AIP History Center Newsletter
Volume XXVIII, No. 2, Fall 1996

 

Sandia Laboratories Lore Videotaped in Knowledge Preservation Project

by Carmen Ward

Sandia National Laboratories began with the mission of nuclear weapon engineering; today we are also involved in maintaining the nuclear weapons stockpile and monitoring arms control and nuclear weapons proliferation. As with any business that is 47 years old we find that many unique skills and knowledge_our corporate memory_is walking out the door with retirees and individuals who move on to other work. Therefore two years ago we started The Knowledge Preservation Project. Our goal is to record on video tape the knowledge, ideas, and experience of key nuclear weapon design engineers and scientists. The project attempts to capture all aspects of perishable, undocumented, nuclear weapon design, testing, and manufacturing information. The nature of the material naturally requires that it be security classified: the interviews are not available to anyone outside the nuclear weapons complex.

During the course of an interview, we attempt to define the state of technology and the technical challenges at a point in time. We probe into how problems were solved, including what solutions were proposed and why one was selected over the others. We explore the reasons that various solutions failed and elicit suggestions for the future. Of the 60 interviews conducted to date, 10 have been with physicists, who were involved in nuclear weapons underground testing, shock wave physics, and materials and component development.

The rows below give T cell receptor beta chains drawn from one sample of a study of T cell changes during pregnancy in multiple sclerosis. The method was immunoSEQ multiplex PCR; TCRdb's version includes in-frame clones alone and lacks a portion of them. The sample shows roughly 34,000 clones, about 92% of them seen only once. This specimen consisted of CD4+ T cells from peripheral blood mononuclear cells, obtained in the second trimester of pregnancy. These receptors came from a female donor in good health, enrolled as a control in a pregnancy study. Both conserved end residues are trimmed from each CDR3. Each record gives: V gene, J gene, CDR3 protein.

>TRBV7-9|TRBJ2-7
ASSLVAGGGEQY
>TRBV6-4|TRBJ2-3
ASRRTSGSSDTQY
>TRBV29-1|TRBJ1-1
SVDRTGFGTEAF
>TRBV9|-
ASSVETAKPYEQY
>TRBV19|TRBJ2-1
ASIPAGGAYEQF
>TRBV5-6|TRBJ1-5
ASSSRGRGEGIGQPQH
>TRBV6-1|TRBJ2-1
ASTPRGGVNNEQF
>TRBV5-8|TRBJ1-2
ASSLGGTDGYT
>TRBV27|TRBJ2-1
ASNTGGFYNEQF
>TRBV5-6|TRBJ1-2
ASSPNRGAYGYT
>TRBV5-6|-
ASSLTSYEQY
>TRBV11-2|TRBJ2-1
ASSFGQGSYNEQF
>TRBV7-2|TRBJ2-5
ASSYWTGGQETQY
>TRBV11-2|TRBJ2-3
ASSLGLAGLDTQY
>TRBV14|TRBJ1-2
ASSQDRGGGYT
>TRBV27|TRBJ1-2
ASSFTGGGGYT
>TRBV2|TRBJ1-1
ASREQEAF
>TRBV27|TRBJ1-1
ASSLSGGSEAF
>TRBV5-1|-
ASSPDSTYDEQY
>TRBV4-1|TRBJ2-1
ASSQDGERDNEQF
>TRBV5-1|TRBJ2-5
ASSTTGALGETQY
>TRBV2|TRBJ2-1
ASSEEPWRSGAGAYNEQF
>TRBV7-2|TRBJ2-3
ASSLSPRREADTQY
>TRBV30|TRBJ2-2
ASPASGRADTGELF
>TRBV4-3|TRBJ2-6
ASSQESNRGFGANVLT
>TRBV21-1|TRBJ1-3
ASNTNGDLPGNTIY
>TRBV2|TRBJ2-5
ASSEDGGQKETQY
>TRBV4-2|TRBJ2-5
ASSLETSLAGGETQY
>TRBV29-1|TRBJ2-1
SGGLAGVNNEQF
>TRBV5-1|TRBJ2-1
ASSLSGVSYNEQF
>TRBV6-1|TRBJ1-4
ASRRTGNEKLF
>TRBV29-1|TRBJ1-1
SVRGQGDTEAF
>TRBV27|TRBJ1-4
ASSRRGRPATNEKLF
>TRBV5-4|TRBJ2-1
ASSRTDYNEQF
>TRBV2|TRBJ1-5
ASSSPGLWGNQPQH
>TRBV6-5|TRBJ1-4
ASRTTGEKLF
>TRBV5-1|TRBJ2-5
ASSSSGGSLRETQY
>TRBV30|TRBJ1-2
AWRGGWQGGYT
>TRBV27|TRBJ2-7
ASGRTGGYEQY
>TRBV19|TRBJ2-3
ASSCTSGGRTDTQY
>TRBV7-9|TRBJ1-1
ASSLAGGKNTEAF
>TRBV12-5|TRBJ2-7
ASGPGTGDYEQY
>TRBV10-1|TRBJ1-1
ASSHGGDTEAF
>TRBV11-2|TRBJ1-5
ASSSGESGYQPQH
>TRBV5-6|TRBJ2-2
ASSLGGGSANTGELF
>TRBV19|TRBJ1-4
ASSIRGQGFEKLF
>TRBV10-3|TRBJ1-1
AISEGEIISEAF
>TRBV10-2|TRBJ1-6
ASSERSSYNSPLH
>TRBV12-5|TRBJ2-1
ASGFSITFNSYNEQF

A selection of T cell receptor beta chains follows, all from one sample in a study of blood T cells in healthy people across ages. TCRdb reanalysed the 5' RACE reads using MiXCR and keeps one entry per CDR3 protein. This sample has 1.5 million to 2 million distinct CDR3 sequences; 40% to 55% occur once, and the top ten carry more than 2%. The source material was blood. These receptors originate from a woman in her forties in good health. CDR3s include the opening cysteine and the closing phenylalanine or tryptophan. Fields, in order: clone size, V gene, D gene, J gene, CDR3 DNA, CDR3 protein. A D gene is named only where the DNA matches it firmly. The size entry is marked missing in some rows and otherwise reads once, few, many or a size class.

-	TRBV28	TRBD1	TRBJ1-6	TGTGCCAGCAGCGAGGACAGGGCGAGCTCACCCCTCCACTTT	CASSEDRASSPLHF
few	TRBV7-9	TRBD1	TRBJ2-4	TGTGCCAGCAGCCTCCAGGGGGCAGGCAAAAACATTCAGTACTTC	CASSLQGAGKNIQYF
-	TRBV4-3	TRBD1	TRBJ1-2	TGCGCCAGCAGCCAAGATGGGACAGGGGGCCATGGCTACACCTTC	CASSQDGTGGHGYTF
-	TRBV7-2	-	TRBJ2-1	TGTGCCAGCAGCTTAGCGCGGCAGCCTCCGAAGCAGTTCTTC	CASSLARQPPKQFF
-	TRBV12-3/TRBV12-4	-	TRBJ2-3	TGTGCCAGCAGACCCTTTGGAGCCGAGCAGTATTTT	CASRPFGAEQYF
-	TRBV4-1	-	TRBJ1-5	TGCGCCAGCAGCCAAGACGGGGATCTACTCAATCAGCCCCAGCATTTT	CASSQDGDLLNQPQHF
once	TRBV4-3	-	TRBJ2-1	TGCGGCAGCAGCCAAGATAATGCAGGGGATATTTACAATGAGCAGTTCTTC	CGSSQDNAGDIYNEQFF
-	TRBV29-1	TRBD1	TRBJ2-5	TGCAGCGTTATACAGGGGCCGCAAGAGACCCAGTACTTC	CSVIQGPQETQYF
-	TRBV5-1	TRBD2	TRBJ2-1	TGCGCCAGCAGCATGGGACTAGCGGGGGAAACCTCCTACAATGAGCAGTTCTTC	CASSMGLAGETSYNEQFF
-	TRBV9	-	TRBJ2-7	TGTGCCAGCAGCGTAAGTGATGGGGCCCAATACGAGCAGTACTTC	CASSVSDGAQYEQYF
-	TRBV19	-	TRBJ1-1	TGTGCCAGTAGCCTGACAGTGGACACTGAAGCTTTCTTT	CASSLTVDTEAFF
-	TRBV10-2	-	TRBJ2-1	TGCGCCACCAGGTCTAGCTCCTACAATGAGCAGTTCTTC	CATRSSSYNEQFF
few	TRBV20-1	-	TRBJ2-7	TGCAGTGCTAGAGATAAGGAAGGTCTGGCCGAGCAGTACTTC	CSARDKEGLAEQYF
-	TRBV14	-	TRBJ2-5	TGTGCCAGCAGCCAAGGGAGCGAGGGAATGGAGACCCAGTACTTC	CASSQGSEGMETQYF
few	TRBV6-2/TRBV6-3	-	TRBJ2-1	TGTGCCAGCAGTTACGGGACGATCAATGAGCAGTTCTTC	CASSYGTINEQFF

Collecting the video is only half of the project. We also needed a way to access and retrieve information from the tapes quickly and easily. For this purpose Jim Borders developed a process called Relevant Point of Access Video (RePAV). The video tape is digitized and compressed according to the MPEG-one standard. The audio track is transcribed to a text document and full-text indexed by an information management system. The audio text is linked to the digital video files in one-minute time code intervals. When someone queries the system, VHS quality video is displayed immediately on the user's PC and the key search words are spoken within one minute. The full potential of this system will emerge as it is integrated into a central knowledge base with hyper-links to reports, memos, engineering drawings, other video, data, computer codes, etc.

For information contact the Project Leader, Carmen Ward, Sandia National Laboratories, Albuquerque, NM 87185; phone (505) 845-9824, e-mail clward@sandia.gov; also Jim Borders, (505) 845-8315; Keith Johnstone, (505) 844-7633.

Photograph with Keith Johnstone an interview for the Sandia Project.


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